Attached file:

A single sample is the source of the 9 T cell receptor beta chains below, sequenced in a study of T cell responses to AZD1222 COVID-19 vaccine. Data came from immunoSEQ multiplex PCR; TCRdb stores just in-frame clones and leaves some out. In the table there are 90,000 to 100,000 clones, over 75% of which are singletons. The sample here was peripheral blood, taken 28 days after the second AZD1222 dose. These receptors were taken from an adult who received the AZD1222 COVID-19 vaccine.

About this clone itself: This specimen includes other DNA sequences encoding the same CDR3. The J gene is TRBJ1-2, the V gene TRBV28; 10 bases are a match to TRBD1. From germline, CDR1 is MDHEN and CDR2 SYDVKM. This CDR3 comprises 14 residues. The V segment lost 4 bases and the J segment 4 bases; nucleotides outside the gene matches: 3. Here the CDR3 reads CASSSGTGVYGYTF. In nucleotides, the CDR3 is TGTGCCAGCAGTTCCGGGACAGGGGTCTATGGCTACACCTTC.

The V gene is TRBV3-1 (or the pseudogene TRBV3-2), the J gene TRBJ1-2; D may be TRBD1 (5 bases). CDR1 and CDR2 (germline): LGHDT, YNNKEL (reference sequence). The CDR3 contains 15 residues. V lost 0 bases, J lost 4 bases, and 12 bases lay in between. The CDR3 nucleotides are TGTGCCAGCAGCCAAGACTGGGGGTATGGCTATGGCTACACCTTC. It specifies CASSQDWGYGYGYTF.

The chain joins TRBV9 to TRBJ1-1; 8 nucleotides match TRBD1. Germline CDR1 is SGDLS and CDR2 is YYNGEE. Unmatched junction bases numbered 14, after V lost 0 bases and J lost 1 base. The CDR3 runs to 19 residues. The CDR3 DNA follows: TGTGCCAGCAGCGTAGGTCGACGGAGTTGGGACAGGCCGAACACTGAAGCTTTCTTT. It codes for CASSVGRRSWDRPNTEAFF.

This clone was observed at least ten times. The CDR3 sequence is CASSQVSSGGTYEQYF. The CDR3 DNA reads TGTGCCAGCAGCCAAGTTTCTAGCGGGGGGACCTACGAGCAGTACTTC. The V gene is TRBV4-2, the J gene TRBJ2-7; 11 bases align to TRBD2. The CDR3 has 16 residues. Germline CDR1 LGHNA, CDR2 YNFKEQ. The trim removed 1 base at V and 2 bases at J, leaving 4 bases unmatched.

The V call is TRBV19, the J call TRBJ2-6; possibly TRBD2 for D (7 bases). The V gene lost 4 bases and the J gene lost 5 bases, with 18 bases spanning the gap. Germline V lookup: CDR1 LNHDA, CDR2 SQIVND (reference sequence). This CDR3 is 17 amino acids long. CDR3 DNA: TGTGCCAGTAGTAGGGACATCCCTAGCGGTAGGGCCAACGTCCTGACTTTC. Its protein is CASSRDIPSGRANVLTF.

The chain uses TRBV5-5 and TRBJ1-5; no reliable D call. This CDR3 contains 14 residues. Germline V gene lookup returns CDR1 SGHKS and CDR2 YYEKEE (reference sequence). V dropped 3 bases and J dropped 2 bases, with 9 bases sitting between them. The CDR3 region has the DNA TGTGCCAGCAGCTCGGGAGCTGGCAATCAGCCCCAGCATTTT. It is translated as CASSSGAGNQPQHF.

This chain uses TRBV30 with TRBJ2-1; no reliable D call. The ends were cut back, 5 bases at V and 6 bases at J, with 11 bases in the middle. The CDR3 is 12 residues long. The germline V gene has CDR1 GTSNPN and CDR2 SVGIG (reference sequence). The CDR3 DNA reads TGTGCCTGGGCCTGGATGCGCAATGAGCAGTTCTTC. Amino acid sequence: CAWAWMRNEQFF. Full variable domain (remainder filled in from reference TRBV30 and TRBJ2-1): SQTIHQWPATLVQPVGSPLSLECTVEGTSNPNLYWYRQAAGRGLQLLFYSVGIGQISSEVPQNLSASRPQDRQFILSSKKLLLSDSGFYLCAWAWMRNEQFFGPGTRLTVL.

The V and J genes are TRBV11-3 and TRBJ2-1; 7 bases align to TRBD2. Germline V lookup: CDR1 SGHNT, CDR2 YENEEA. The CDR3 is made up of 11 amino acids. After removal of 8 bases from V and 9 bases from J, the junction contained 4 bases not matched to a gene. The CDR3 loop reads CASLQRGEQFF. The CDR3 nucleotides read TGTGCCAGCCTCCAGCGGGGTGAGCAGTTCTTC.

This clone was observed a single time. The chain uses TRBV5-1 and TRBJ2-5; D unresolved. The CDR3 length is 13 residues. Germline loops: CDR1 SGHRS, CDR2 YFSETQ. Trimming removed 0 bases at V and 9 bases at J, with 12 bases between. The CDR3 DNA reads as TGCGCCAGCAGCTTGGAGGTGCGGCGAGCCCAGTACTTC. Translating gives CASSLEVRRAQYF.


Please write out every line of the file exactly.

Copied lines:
A single sample is the source of the 9 T cell receptor beta chains below, sequenced in a study of T cell responses to AZD1222 COVID-19 vaccine. Data came from immunoSEQ multiplex PCR; TCRdb stores just in-frame clones and leaves some out. In the table there are 90,000 to 100,000 clones, over 75% of which are singletons. The sample here was peripheral blood, taken 28 days after the second AZD1222 dose. These receptors were taken from an adult who received the AZD1222 COVID-19 vaccine.

About this clone itself: This specimen includes other DNA sequences encoding the same CDR3. The J gene is TRBJ1-2, the V gene TRBV28; 10 bases are a match to TRBD1. From germline, CDR1 is MDHEN and CDR2 SYDVKM. This CDR3 comprises 14 residues. The V segment lost 4 bases and the J segment 4 bases; nucleotides outside the gene matches: 3. Here the CDR3 reads CASSSGTGVYGYTF. In nucleotides, the CDR3 is TGTGCCAGCAGTTCCGGGACAGGGGTCTATGGCTACACCTTC.

The V gene is TRBV3-1 (or the pseudogene TRBV3-2), the J gene TRBJ1-2; D may be TRBD1 (5 bases). CDR1 and CDR2 (germline): LGHDT, YNNKEL (reference sequence). The CDR3 contains 15 residues. V lost 0 bases, J lost 4 bases, and 12 bases lay in between. The CDR3 nucleotides are TGTGCCAGCAGCCAAGACTGGGGGTATGGCTATGGCTACACCTTC. It specifies CASSQDWGYGYGYTF.

The chain joins TRBV9 to TRBJ1-1; 8 nucleotides match TRBD1. Germline CDR1 is SGDLS and CDR2 is YYNGEE. Unmatched junction bases numbered 14, after V lost 0 bases and J lost 1 base. The CDR3 runs to 19 residues. The CDR3 DNA follows: TGTGCCAGCAGCGTAGGTCGACGGAGTTGGGACAGGCCGAACACTGAAGCTTTCTTT. It codes for CASSVGRRSWDRPNTEAFF.

This clone was observed at least ten times. The CDR3 sequence is CASSQVSSGGTYEQYF. The CDR3 DNA reads TGTGCCAGCAGCCAAGTTTCTAGCGGGGGGACCTACGAGCAGTACTTC. The V gene is TRBV4-2, the J gene TRBJ2-7; 11 bases align to TRBD2. The CDR3 has 16 residues. Germline CDR1 LGHNA, CDR2 YNFKEQ. The trim removed 1 base at V and 2 bases at J, leaving 4 bases unmatched.

The V call is TRBV19, the J call TRBJ2-6; possibly TRBD2 for D (7 bases). The V gene lost 4 bases and the J gene lost 5 bases, with 18 bases spanning the gap. Germline V lookup: CDR1 LNHDA, CDR2 SQIVND (reference sequence). This CDR3 is 17 amino acids long. CDR3 DNA: TGTGCCAGTAGTAGGGACATCCCTAGCGGTAGGGCCAACGTCCTGACTTTC. Its protein is CASSRDIPSGRANVLTF.

The chain uses TRBV5-5 and TRBJ1-5; no reliable D call. This CDR3 contains 14 residues. Germline V gene lookup returns CDR1 SGHKS and CDR2 YYEKEE (reference sequence). V dropped 3 bases and J dropped 2 bases, with 9 bases sitting between them. The CDR3 region has the DNA TGTGCCAGCAGCTCGGGAGCTGGCAATCAGCCCCAGCATTTT. It is translated as CASSSGAGNQPQHF.

This chain uses TRBV30 with TRBJ2-1; no reliable D call. The ends were cut back, 5 bases at V and 6 bases at J, with 11 bases in the middle. The CDR3 is 12 residues long. The germline V gene has CDR1 GTSNPN and CDR2 SVGIG (reference sequence). The CDR3 DNA reads TGTGCCTGGGCCTGGATGCGCAATGAGCAGTTCTTC. Amino acid sequence: CAWAWMRNEQFF. Full variable domain (remainder filled in from reference TRBV30 and TRBJ2-1): SQTIHQWPATLVQPVGSPLSLECTVEGTSNPNLYWYRQAAGRGLQLLFYSVGIGQISSEVPQNLSASRPQDRQFILSSKKLLLSDSGFYLCAWAWMRNEQFFGPGTRLTVL.

The V and J genes are TRBV11-3 and TRBJ2-1; 7 bases align to TRBD2. Germline V lookup: CDR1 SGHNT, CDR2 YENEEA. The CDR3 is made up of 11 amino acids. After removal of 8 bases from V and 9 bases from J, the junction contained 4 bases not matched to a gene. The CDR3 loop reads CASLQRGEQFF. The CDR3 nucleotides read TGTGCCAGCCTCCAGCGGGGTGAGCAGTTCTTC.

This clone was observed a single time. The chain uses TRBV5-1 and TRBJ2-5; D unresolved. The CDR3 length is 13 residues. Germline loops: CDR1 SGHRS, CDR2 YFSETQ. Trimming removed 0 bases at V and 9 bases at J, with 12 bases between. The CDR3 DNA reads as TGCGCCAGCAGCTTGGAGGTGCGGCGAGCCCAGTACTTC. Translating gives CASSLEVRRAQYF.